Tag Archives: focus question

Inside Poetry: Getting At The Poem’s Basic Meaning & Technique

Ask yourself the following questions that apply to your focus question. Make notes as you go, and you will find it easier to organize your thoughts for the first draft.

  • The poem’s basic content
    1. What is the context of the poem? Identify the speaker(s) and any background information that would help explain the poem’s basic message.
    2. How are the thoughts organized?
    3. Does the poet contrast any ideas? Does he/she juxtapose any for effect?
    4. What feelings does the speaker reveal? How are the feelings communicated?
    5. What meaning does the poem have on the literal level?
  • The poem’s figurative level
    1. Does the poet use any emotionally charged words? What effect do they have?
    2. What images stand out? How do the images help to convey the poem’s main idea?
    3. Are any of the images used as symbols? What do they represent?
    4. Are any of the actions described in the poem intended to be viewed as symbolic? What do they represent?
    5. Is the poem limited to a specific situation, or does it comment on life in general? What comment does it make?
    6. What is the significance of the poem’s thoughts or theme?
  • The poem’s main purpose
    1. Is the poem mostly concerned with communicating thoughts?
    2. Does the poem tell a story or present a dramatic situation? Does it amuse or entertain? Does it succeed?
    3. Is the poem an explanation or exploration of feelings?
    4. Does it aim at persuading the reader to believe something? What?
    5. Does the poem attempt to shock the reader into a realization? Is it effective?
    6. Is the poem commenting on a problem in our society? What is it saying?
  • The poem’s tone
    1. What feelings is the speaker expressing?
    2. What words or images convey those feelings best? Why?
    3. Are there any sounds in the poem that help to communicate the speaker’s attitude? Which? How do they help?
    4. Does the poem’s rhythm relate to the feelings being expressed? How? What is the effect?
    5. Have the details of the poem been especially selected to convey the speaker’s attitude? How have they been limited? Is it effective?
  • The poem’s use of words, sounds and rhythm
    1. Which words are repeated? Why?
    2. Have any words been isolated or given special emphasis? What effect was the poet trying to achieve?
    3. What use does the poet make of imagery? What patterns link the images together?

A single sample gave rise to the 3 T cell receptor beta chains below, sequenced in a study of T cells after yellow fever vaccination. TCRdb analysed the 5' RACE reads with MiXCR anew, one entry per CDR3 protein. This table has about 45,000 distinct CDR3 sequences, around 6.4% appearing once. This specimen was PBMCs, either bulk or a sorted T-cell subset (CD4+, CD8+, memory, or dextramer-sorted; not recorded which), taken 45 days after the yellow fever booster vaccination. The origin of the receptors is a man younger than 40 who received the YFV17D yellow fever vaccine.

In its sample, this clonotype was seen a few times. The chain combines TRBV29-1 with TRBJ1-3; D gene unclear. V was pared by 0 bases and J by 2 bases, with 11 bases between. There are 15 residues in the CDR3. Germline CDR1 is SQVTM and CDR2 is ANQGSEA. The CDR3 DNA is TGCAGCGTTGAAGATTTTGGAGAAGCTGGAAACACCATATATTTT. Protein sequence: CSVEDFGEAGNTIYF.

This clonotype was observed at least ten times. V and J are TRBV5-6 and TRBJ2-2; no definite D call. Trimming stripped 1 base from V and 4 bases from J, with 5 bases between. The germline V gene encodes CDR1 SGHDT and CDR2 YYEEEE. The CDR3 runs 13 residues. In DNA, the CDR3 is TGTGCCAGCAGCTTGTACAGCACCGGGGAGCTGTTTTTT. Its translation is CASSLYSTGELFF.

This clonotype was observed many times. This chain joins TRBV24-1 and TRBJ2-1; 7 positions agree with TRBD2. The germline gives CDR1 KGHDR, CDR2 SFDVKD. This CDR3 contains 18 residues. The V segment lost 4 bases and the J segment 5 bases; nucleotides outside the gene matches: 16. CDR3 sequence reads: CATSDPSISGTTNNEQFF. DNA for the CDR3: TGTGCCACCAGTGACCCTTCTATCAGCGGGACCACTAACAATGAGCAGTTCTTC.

4. Does the author give any special emphasis to any single image? Which one? Why?
    5. Are there symbols in the poem? Where? What do they mean?
    6. How do the images and symbols help to establish the poem’s meaning?
    7. What use does the poet make of sounds? How do the sounds in the poem add to its meaning?
    8. How would you describe the poem’s rhythm? Does the rhythm slow down, speed up, or change at any point? Why?
  • The poem’s structure
    1. What type of poem is this? Why did the poet choose this type?
    2. What pattern of rhyme did the poet use? How does the pattern of rhymes add to the impact of the poem?
    3. Are the lines of the poem arranged in a special pattern? What purpose did the poet have in choosing that pattern?
    4. Does the poem have a consistent meter? What type of meter? How many feet are in each line?
    5. What rhyme scheme, if any, did the poet use?

This exercise will enable you to organize your thoughts and gather some preliminary notes on your subject.

Big changes in the Mac Lab

The new MacPro server is set up and ready to go and each new iMac is lit up and rolling. Still a couple install bugs I have to sort out: like naming each computer(minor error at startup as Leopard assigns its own name). They should get you to the net and back.

I’ve spent far more time than I wanted setting everything up, but I know the value of an automagic, autonomous Mac lab. Each iMac has the standard out of the box Mac stuff, iTunes, Garageband, Safari. But I’ve added the usual favourites as well: Firefox and Microsoft Office. No Adobe applications yet as there was a mix up somewhere and it hasn’t arrived. The new cameras and their bell’s and whistles should be here soon. I still have to order more audio gear(keyboard and mixer) and other odds and ends. The Comtech blog will have details as they unfold.